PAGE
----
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The ACCU passes on review copies of computer books to its members for them to review. The result is a large, high quality collection of book reviews by programmers, for programmers. Currently there are 1949 reviews in the database and more every month.
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Problem Solving with Java
Elliot Koffman&Ursula Wolz
0 201 35743 7
Roger N Lever
Appeared in:
This is an introductory text aimed at beginners. It does not assume any knowledge of computing or programming and starts by providing a gentle introduction to computers, their components, networks and some programming languages. Following on from this is an introduction to the software development method and then into various chapters devoted to subjects such as methods, statements, selection (if...) and repetition (while...) structures. Once these have been mastered it is onto subjects such as GUIs (AWT), object oriented design, applets, recursion and linked data structures (linked lists, stacks...).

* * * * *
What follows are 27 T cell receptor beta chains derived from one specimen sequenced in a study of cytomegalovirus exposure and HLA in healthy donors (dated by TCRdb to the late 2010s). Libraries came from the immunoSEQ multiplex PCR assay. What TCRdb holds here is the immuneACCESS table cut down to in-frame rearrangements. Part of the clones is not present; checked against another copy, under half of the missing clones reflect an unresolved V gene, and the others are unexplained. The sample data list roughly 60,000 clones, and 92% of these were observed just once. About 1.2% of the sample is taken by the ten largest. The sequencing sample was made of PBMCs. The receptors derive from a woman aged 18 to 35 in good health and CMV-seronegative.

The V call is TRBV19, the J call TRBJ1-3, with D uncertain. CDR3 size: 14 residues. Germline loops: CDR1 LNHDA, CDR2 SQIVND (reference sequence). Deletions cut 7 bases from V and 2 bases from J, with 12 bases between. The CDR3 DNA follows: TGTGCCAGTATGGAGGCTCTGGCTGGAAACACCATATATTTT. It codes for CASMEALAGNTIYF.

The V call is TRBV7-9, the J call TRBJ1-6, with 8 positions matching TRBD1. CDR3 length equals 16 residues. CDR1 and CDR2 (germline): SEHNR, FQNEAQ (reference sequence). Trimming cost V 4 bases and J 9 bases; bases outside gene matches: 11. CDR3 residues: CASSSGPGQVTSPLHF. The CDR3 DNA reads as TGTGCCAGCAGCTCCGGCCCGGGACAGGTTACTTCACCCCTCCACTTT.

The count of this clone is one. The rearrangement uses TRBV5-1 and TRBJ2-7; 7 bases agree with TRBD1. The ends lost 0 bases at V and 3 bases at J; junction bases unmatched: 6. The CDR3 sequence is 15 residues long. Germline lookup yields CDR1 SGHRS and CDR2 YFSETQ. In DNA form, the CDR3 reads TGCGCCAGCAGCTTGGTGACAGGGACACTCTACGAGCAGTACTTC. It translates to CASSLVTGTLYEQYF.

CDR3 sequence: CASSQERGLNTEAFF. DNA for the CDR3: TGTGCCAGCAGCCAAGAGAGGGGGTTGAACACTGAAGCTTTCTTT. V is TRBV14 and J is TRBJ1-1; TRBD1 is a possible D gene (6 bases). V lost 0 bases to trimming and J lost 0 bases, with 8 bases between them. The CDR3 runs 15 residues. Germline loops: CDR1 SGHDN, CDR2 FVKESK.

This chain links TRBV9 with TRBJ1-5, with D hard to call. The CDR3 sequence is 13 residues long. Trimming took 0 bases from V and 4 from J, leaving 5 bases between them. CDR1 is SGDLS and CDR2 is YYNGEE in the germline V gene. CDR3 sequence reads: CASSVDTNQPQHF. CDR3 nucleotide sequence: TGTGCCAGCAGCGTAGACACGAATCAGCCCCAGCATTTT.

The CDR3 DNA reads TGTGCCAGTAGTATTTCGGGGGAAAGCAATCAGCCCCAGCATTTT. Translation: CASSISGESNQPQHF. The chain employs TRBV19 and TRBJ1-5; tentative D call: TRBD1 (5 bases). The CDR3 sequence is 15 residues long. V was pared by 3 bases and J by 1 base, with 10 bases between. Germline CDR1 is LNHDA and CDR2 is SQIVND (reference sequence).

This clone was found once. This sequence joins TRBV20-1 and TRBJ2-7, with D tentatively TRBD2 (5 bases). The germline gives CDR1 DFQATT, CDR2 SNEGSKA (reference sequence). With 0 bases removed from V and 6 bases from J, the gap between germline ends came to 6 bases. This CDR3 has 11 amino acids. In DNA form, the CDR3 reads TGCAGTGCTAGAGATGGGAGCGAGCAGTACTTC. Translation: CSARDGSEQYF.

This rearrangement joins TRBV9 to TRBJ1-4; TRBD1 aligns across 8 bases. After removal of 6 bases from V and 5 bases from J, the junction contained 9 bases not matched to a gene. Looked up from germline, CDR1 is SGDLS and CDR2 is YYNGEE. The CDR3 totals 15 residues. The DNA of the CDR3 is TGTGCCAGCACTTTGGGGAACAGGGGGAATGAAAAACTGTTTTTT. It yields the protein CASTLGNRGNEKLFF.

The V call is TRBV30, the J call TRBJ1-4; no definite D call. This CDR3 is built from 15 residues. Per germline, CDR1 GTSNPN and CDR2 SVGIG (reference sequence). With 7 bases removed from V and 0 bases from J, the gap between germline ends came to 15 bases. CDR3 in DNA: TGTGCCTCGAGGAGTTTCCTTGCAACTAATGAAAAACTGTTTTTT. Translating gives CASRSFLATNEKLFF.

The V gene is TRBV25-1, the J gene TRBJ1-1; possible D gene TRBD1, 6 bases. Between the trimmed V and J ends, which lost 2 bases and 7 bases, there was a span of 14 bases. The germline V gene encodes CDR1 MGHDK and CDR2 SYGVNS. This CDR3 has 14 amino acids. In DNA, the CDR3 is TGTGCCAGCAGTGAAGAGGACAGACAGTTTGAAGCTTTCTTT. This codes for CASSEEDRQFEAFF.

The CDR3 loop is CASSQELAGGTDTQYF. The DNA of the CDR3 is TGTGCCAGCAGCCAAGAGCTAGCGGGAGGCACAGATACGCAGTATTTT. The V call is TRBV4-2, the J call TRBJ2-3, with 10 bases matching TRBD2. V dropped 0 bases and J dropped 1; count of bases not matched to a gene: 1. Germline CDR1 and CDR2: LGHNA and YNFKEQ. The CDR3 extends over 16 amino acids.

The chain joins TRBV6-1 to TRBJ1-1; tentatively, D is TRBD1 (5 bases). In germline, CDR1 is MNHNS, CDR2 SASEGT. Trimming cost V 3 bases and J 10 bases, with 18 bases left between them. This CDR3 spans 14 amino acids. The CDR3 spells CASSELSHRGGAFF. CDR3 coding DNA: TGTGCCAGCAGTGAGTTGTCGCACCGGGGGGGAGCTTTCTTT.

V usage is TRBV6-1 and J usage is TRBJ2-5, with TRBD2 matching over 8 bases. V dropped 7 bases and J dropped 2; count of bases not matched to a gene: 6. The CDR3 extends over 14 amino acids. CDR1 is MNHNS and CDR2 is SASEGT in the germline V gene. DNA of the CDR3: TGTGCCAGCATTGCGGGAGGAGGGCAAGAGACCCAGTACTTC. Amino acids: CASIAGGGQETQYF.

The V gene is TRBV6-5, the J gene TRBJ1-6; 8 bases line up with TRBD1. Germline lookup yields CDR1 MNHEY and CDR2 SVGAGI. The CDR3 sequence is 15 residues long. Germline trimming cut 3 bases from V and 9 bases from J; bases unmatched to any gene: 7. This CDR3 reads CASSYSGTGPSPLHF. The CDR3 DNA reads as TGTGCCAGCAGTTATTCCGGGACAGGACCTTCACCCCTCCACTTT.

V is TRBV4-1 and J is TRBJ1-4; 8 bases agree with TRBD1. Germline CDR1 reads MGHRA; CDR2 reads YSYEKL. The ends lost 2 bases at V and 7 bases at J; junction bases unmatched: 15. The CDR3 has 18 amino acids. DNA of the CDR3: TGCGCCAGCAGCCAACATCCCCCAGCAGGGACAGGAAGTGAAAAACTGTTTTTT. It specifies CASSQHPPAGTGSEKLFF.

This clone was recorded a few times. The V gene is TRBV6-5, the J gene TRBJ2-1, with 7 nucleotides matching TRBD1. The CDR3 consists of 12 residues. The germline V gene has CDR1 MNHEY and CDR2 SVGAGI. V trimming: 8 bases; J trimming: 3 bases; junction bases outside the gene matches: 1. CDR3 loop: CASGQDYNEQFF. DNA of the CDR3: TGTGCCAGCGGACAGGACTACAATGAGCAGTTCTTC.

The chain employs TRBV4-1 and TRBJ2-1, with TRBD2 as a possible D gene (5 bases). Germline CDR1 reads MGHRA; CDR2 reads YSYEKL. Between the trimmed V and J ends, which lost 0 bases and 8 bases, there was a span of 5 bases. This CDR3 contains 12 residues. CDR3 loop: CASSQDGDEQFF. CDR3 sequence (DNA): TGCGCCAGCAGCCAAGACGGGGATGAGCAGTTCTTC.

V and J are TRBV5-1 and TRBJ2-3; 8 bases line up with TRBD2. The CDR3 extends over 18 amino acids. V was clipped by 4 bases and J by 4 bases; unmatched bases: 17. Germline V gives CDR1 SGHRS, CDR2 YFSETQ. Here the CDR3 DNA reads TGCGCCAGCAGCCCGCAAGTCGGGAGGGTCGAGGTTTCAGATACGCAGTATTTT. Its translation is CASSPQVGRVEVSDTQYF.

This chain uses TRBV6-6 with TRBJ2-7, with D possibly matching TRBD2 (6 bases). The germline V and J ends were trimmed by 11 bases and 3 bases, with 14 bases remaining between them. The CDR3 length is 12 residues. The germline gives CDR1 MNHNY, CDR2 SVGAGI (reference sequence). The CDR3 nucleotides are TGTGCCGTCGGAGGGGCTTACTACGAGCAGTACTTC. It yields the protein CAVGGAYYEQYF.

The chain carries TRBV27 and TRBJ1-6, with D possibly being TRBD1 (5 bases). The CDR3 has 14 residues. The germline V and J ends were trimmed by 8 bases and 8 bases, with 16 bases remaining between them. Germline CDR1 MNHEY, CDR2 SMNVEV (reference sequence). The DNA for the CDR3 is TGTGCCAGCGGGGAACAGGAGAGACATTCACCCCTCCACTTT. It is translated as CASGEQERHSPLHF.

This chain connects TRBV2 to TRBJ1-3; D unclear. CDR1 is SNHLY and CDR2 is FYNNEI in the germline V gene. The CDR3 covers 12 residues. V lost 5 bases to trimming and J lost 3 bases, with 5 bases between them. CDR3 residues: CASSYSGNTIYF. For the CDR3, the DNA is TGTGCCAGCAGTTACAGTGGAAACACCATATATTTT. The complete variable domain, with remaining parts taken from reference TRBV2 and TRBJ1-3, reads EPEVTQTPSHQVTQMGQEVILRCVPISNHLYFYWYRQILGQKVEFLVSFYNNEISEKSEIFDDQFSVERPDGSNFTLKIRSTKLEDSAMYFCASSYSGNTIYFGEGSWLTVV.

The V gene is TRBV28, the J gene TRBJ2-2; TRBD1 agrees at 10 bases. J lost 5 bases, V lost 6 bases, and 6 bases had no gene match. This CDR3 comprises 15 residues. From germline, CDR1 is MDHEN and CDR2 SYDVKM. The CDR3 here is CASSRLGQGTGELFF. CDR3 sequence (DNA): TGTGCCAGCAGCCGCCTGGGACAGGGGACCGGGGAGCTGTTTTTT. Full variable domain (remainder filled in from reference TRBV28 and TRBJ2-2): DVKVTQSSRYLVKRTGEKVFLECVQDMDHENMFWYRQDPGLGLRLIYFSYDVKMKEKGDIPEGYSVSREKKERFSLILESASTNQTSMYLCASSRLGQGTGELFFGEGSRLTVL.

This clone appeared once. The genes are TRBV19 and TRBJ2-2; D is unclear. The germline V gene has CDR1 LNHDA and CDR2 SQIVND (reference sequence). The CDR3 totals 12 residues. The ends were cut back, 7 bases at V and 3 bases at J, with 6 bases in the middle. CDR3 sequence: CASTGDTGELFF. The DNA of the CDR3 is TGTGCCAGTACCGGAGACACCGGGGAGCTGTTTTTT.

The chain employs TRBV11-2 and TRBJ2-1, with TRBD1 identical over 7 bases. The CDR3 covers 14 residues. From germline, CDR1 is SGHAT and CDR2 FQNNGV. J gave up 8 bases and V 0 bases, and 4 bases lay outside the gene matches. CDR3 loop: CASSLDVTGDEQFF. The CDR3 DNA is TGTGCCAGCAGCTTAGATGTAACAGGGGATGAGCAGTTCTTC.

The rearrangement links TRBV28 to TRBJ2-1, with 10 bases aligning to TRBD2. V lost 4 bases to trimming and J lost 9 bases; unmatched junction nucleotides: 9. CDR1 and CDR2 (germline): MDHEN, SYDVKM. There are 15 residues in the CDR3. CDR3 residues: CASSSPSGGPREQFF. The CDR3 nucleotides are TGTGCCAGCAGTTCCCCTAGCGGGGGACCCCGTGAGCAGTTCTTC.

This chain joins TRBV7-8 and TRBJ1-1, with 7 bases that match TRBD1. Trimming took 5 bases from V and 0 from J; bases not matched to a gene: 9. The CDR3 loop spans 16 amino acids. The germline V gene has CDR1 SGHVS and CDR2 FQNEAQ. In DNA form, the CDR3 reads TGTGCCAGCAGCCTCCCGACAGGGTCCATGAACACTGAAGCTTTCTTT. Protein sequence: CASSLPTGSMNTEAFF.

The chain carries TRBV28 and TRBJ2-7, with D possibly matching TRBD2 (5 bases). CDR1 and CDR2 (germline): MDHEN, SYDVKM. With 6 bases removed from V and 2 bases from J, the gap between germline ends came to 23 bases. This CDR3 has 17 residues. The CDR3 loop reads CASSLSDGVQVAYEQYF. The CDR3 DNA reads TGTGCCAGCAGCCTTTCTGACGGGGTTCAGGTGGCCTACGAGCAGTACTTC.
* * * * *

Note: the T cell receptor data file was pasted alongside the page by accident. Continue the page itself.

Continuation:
The text is clear and well presented with a gentle reasonably logical progression on subjects. Each chapter is laid out with the main content, a chapter review, simple self-check questions (with answers) and then programming questions with answers in the back of the book. For additional interest, interspersed between various chapters are interviews with various notable computer scientists such as James Gosling. The source code is included within the text of the book but the simple nature of the examples means that there is a suitable balance between code snippets and explanatory text. The so-called case studies are the usual sort of introductory material such as the area of a circle, conversions and simple payroll.

For those who are already familiar with the basics of programming much of the material will be too simple to provide significant value. For those who are absolute beginners and need to understand basic constructs and want to learn via Java (1.1) then this is a useful book. It adds value by interweaving into each chapter a short description of a number of useful topics such as common programming errors, analysis of algorithms and defensive programming. However, given this book is based on 1.1 (AWT) it would benefit from an update, particularly in terms of Swing classes.